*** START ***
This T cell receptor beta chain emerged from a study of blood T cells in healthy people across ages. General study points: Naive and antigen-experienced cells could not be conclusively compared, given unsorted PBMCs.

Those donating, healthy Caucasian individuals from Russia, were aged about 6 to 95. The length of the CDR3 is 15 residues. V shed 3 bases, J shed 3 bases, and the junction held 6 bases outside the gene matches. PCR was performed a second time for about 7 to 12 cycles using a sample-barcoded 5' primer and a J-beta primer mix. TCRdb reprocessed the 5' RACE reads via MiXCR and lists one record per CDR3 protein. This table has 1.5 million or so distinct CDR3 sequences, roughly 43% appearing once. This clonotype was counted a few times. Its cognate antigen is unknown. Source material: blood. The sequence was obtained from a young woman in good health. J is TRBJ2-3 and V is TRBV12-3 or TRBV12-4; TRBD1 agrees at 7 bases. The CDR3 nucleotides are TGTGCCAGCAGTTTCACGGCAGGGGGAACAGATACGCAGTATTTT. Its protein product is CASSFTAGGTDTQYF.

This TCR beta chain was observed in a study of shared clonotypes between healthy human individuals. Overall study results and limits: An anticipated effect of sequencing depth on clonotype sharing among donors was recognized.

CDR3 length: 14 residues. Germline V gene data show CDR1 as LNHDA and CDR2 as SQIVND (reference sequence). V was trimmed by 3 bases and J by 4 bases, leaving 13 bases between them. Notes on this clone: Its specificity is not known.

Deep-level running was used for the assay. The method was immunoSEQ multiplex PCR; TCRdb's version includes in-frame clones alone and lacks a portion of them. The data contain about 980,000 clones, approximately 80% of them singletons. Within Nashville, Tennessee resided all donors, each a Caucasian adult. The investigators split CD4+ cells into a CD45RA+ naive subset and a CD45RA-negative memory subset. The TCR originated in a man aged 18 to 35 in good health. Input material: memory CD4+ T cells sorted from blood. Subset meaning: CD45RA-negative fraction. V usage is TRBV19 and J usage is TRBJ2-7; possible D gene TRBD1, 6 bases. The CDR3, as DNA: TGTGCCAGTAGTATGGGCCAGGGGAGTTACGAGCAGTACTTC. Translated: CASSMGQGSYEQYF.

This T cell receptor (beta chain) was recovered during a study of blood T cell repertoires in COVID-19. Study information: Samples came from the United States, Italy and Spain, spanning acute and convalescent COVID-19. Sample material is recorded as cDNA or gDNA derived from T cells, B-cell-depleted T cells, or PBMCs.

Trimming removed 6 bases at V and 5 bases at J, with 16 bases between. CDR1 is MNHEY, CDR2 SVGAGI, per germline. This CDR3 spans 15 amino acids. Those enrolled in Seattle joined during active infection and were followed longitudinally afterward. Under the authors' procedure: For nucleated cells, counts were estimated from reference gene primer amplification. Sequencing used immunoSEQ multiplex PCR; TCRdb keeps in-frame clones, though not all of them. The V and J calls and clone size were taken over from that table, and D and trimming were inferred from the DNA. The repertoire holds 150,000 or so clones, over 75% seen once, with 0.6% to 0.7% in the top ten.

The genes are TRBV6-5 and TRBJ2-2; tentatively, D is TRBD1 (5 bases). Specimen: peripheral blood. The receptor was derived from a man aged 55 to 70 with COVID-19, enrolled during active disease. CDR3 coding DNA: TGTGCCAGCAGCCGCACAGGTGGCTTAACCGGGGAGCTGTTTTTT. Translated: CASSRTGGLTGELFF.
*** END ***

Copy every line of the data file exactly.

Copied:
This T cell receptor beta chain emerged from a study of blood T cells in healthy people across ages. General study points: Naive and antigen-experienced cells could not be conclusively compared, given unsorted PBMCs.

Those donating, healthy Caucasian individuals from Russia, were aged about 6 to 95. The length of the CDR3 is 15 residues. V shed 3 bases, J shed 3 bases, and the junction held 6 bases outside the gene matches. PCR was performed a second time for about 7 to 12 cycles using a sample-barcoded 5' primer and a J-beta primer mix. TCRdb reprocessed the 5' RACE reads via MiXCR and lists one record per CDR3 protein. This table has 1.5 million or so distinct CDR3 sequences, roughly 43% appearing once. This clonotype was counted a few times. Its cognate antigen is unknown. Source material: blood. The sequence was obtained from a young woman in good health. J is TRBJ2-3 and V is TRBV12-3 or TRBV12-4; TRBD1 agrees at 7 bases. The CDR3 nucleotides are TGTGCCAGCAGTTTCACGGCAGGGGGAACAGATACGCAGTATTTT. Its protein product is CASSFTAGGTDTQYF.

This TCR beta chain was observed in a study of shared clonotypes between healthy human individuals. Overall study results and limits: An anticipated effect of sequencing depth on clonotype sharing among donors was recognized.

CDR3 length: 14 residues. Germline V gene data show CDR1 as LNHDA and CDR2 as SQIVND (reference sequence). V was trimmed by 3 bases and J by 4 bases, leaving 13 bases between them. Notes on this clone: Its specificity is not known.

Deep-level running was used for the assay. The method was immunoSEQ multiplex PCR; TCRdb's version includes in-frame clones alone and lacks a portion of them. The data contain about 980,000 clones, approximately 80% of them singletons. Within Nashville, Tennessee resided all donors, each a Caucasian adult. The investigators split CD4+ cells into a CD45RA+ naive subset and a CD45RA-negative memory subset. The TCR originated in a man aged 18 to 35 in good health. Input material: memory CD4+ T cells sorted from blood. Subset meaning: CD45RA-negative fraction. V usage is TRBV19 and J usage is TRBJ2-7; possible D gene TRBD1, 6 bases. The CDR3, as DNA: TGTGCCAGTAGTATGGGCCAGGGGAGTTACGAGCAGTACTTC. Translated: CASSMGQGSYEQYF.

This T cell receptor (beta chain) was recovered during a study of blood T cell repertoires in COVID-19. Study information: Samples came from the United States, Italy and Spain, spanning acute and convalescent COVID-19. Sample material is recorded as cDNA or gDNA derived from T cells, B-cell-depleted T cells, or PBMCs.

Trimming removed 6 bases at V and 5 bases at J, with 16 bases between. CDR1 is MNHEY, CDR2 SVGAGI, per germline. This CDR3 spans 15 amino acids. Those enrolled in Seattle joined during active infection and were followed longitudinally afterward. Under the authors' procedure: For nucleated cells, counts were estimated from reference gene primer amplification. Sequencing used immunoSEQ multiplex PCR; TCRdb keeps in-frame clones, though not all of them. The V and J calls and clone size were taken over from that table, and D and trimming were inferred from the DNA. The repertoire holds 150,000 or so clones, over 75% seen once, with 0.6% to 0.7% in the top ten.

The genes are TRBV6-5 and TRBJ2-2; tentatively, D is TRBD1 (5 bases). Specimen: peripheral blood. The receptor was derived from a man aged 55 to 70 with COVID-19, enrolled during active disease. CDR3 coding DNA: TGTGCCAGCAGCCGCACAGGTGGCTTAACCGGGGAGCTGTTTTTT. Translated: CASSRTGGLTGELFF.